Public Lecture: The Body and the Industrial Workplace, 1780-1850
Wed 15th May 2013
Northumbria University, Lecture Theatre 031, Lipman Building, 5pm
Professor Peter Kirby (Glasgow Caledonian University) will deliver our 2013 Public Lecture at Northumbria University, entitled 'The Body and the Industrial Workplace'. The lecture will take place at 5pm, Lecture Theatre 031 in the Lipman Building. For further information, contact Victoria Brown, email@example.com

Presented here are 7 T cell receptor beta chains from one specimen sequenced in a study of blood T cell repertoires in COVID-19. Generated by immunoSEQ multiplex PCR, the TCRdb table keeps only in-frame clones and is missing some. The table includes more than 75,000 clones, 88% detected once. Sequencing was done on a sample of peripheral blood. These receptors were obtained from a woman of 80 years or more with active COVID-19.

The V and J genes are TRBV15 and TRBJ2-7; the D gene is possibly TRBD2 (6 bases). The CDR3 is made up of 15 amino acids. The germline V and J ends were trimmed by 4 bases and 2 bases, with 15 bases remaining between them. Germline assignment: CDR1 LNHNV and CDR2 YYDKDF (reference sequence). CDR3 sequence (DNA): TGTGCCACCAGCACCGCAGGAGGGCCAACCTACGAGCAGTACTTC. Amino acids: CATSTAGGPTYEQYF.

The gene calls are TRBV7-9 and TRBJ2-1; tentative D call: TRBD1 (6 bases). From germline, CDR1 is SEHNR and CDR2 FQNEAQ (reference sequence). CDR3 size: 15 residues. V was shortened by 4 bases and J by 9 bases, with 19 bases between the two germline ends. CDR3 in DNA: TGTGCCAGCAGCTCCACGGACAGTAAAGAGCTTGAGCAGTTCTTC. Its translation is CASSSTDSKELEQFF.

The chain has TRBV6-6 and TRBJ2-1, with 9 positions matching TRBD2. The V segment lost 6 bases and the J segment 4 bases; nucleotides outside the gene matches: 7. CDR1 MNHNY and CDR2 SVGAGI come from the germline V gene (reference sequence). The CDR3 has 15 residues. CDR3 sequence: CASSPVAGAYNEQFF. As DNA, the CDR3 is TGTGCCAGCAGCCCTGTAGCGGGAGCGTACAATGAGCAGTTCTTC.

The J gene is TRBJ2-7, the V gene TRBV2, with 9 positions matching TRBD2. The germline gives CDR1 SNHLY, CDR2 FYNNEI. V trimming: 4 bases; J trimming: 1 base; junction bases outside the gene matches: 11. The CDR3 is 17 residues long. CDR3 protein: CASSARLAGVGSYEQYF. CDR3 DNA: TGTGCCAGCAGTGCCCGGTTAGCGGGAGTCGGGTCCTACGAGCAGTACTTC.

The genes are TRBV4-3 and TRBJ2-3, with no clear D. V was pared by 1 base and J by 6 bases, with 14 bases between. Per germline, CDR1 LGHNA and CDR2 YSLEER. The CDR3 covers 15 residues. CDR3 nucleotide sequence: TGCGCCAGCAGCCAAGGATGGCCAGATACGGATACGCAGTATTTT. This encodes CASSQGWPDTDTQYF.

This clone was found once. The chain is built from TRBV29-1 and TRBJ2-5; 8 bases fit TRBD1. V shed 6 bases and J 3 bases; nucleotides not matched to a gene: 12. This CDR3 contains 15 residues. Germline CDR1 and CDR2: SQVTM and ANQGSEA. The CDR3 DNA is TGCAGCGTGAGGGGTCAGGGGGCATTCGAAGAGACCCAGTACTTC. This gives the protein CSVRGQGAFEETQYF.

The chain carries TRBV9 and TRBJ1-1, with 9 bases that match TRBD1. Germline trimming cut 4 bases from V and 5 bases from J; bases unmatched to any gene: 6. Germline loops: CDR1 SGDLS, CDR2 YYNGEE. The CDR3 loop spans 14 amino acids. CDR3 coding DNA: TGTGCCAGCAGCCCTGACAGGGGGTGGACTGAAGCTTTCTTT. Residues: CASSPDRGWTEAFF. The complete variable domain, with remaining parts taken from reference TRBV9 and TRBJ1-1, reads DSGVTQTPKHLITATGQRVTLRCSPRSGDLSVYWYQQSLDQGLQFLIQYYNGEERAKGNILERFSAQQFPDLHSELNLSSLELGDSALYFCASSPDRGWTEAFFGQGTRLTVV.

Before the mid-nineteenth century, ideas about the relationship between the human body and the industrial workplace were rooted largely in theoretical medical opinions and were rarely informed by empirical observation. Most early medical commentaries on the ailments of industrial occupations were also influenced profoundly by the theories of early authorities such as Ramazzini who ascribed workplace ailments to influences such as harmful vapours, raw materials and unfavourable ergonomics. Medical witnesses to early industrial inquiries seized upon ergonomics to explain skeletal deformities amongst child workers in factories. It was argued that unusual postures and long periods of standing in factories led to widespread skeletal distortion and disabilities. In coalmining, widespread short stature and distinctive body shapes were ascribed similarly to constrained working positions and the influence of heredity. This public lecture discusses how industrial influences upon physical growth and development were reported in the early nineteenth century and suggests that the high profile given to medical diagnoses at the early industrial inquiries served to divert attention from more tangible causes of industrial ill-health and injury.